Confession: One of my main motivations in coming to this university was its proximity to Whistler. No, I’m not ashamed of it. Now, after almost an entire ski season of making the winding, snowy, scenic commute up to Whistler, season pass in hand, I’ve decided to share some of my knowledge with you, lovely blog readers. So, without further rambling, here is the (un) official UBC student’s guide to getting to Whistler (might need to come up with a catchier name--never mind, I did. See blog post title).

Drive: Simple, right? If you’re lucky enough to have a car, I’m crazy jealous of you (wanna give me a ride up this weekend?). But, for those of you who are less fortunate, do not fret! There are other options for getting to the powder.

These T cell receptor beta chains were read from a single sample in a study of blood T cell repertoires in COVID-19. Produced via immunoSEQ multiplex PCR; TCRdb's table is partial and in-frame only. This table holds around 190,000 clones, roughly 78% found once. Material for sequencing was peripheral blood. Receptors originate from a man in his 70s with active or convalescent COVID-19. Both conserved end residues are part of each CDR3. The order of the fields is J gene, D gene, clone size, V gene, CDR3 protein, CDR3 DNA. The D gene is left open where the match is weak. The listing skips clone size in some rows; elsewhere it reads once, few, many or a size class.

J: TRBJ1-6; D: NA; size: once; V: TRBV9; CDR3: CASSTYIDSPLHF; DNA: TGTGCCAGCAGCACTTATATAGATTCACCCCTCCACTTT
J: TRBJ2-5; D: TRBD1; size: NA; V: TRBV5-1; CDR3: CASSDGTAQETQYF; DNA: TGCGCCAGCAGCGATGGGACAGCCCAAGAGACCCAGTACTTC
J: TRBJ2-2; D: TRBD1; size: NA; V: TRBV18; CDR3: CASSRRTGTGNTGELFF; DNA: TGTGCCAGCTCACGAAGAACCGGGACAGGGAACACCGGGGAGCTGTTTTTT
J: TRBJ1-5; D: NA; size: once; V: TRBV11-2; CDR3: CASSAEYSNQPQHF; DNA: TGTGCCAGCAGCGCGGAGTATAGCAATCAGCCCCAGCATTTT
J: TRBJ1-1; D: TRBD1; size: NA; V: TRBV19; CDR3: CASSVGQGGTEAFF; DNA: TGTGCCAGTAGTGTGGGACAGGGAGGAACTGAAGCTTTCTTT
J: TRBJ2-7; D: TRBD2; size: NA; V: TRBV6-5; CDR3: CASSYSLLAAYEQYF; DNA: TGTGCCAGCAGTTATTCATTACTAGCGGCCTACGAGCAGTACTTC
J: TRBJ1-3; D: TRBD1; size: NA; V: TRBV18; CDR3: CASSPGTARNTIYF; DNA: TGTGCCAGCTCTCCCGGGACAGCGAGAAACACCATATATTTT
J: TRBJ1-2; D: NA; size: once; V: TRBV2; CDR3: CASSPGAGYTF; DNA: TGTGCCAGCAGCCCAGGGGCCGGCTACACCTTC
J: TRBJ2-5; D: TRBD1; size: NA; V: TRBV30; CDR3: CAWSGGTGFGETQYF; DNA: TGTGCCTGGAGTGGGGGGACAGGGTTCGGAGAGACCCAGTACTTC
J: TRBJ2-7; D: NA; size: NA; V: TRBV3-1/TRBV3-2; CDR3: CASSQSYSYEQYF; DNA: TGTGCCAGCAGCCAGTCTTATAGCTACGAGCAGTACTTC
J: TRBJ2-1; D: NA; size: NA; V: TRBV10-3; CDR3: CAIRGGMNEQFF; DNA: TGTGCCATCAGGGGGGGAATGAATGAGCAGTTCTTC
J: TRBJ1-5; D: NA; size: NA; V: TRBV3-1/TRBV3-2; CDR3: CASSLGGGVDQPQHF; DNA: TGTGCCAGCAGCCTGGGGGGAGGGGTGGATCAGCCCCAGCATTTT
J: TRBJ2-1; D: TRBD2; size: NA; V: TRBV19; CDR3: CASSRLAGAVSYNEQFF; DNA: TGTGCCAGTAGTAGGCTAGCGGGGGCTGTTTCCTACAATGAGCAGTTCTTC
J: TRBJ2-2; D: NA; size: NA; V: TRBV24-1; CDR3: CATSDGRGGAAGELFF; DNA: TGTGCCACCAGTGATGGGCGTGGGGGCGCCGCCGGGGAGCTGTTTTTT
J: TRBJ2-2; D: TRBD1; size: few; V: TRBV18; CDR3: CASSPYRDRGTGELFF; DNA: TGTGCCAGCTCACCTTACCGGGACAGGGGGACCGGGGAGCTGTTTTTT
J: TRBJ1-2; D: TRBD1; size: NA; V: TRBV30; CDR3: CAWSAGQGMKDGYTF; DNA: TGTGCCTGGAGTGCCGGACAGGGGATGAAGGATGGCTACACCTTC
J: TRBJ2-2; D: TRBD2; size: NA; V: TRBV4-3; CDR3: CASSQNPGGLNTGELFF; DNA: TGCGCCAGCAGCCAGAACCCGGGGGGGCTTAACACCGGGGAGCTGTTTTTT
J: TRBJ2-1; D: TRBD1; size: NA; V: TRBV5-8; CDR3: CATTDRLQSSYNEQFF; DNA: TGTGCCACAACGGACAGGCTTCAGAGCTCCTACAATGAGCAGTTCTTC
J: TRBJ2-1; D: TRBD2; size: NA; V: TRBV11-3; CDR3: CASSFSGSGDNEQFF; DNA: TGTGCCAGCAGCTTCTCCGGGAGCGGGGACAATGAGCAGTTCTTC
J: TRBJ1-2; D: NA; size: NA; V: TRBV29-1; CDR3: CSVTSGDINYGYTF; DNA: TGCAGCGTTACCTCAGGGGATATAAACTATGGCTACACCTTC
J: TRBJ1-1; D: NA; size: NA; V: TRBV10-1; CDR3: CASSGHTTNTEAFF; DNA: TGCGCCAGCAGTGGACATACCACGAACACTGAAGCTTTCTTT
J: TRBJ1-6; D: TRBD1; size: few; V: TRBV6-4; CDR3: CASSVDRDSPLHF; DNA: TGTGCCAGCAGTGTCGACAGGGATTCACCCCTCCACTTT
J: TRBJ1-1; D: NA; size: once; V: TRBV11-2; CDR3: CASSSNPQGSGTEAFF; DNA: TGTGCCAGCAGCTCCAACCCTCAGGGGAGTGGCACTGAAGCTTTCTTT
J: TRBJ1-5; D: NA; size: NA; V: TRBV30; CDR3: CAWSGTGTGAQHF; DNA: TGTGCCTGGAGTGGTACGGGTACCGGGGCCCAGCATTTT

UBC/Vancouver Greyhound: If you live on campus, there’s a Greyhound that leaves every Friday, Saturday and Sunday from UBC at 6 am. This is how I usually get up to Whistler. It stops right across from Vanier on University Blvd (next to the Global Lounge) and then at the UBC Bus Loop, and drops you off right in Whistler Village. It’s the same deal coming back, with the bus leaving Whistler at 4 pm. Rates are available on the Greyhound website.

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The Real World: Vancouver